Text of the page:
Another point to be reckoned with is poor maintenance and service of these programs as the dedicated staff usually does not have any knowledge in the process engineering. Serious problem associated with the above programs is the lack of qualified users - the engineers avoid practicing in drafting by all means, and the draftsmen are not qualified enough to manage the drawings database. As a consequence many engineering companies in water industry have no internal graphics standards. Not seldom "improved" PFDs are used instead of P&IDs for small-capacity-unit projects. As a rule such P&IDs have no one-to-one correlation between the diagram symbol and the database entry. It is said they don't fit into WISWIG - "What I See What I Get" - mainstream concept of the programs in question. And the legacy P&ID problem is still left unsolved.
There are numerous graphics-driven programs for P&ID development available on the market
In the lack of means for the P&ID data management, P&ID itself turns into the project data main repository. It becomes overloaded with various kinds of seemingly unrelated information pieces - the pump performance data, piping and fitting sizes, ground and water levels, valve design details (rotary valve of ball type or butterfly one?), number of solenoids in the pneumatically actuated valves, and even the assembly drawings of the injection nozzles for chemical solution. Attempts are being made to standardize this information chaos - more details may be found in the presentation by Jeff Ratush.
The solution to this problem is straightforward once one accepts the fact that P&ID is the worst kind of database ever known as its data cannot be read by computer.
P&ID development criteria adopted in Crenger
|Task||Task weight,%||Task criterion|
|Learning process basics||30||More general and simpler symbols are better|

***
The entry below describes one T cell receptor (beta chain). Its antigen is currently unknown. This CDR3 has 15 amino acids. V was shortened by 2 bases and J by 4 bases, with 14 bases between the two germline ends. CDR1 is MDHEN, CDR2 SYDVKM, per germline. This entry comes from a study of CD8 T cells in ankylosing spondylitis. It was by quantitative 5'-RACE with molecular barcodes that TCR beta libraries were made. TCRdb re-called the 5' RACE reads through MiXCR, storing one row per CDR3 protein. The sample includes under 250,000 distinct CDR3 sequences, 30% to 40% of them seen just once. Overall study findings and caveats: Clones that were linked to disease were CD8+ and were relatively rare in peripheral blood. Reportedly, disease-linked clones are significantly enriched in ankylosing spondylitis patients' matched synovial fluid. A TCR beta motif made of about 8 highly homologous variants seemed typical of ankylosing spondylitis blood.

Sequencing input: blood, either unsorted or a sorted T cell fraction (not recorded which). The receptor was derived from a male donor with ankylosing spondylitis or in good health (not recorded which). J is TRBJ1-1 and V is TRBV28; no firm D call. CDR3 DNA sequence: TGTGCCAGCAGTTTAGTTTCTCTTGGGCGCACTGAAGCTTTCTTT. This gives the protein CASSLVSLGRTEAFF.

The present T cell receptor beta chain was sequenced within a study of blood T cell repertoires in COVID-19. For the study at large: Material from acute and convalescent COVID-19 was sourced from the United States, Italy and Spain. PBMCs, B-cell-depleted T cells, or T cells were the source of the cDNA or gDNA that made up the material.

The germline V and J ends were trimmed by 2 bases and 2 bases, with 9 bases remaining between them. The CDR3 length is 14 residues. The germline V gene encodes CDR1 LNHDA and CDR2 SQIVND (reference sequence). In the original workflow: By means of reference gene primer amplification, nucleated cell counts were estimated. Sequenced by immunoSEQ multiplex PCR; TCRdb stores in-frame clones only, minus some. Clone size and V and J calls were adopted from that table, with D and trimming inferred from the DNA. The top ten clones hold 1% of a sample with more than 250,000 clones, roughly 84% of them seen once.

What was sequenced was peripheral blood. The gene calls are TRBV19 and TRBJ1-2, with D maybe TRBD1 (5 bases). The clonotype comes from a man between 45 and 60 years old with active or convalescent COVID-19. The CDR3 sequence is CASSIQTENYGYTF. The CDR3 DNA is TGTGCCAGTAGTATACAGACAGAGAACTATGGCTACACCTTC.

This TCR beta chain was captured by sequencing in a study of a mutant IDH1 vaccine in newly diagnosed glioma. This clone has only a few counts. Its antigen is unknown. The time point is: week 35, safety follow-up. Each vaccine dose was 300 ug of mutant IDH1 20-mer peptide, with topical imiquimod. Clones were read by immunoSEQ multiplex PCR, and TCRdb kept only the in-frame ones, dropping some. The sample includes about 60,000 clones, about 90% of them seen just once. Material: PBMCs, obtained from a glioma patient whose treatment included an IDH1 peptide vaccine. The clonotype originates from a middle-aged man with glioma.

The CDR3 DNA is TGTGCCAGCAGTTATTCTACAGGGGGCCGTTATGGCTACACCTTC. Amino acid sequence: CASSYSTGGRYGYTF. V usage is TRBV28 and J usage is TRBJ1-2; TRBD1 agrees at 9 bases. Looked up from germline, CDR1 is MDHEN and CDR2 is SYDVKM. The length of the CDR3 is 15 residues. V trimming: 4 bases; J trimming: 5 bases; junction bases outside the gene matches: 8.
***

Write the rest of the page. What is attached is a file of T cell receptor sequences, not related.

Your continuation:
|Detail design||30||P&ID is a browser of database|
|HMI & SCADA design, commissioning, operation||40||Affinity to control logic concepts and entities|
Crenger uses multilayered P&ID approach - the upper (graphical) layer contains only conceptual and general information about the process and its means. The P&ID symbols provide effective shortcuts to other layers of information - item geometry, construction and materials, control and electrical data, and the product information. The upper layer is a "common denominator" readily understandable by all personnel involved in the project - process engineers, electrical and control engineers, project managers, mechanical engineers, unit operators, technicians and drafters. It can be said that P&ID is a roadmap of the project.
To most of the P&ID experts the task to teach everybody to read P&ID (upper layer) may seem absurd bearing in mind recent heavy updates of the industry standards introducing more complexity and new abstractions (in a single layer) and a work grandiosity - IEC guys invested more than 7 million US$ and 12 years of hard work into ISO 14617 "Graphical symbols for diagrams" (ISO Bulletin March 2003).
Use-case analysis shows that the personnel with basic technical backgrounds easily handle the task of deciphering P&ID compiled of 67 generic symbols carefully sorted out by Crenger and denoting already known common-knowledge abstractions. For comparison, similar complexity abstractions - road signs include 47 warning signs, 68 direction signs, 61 information signs and 20 road markings.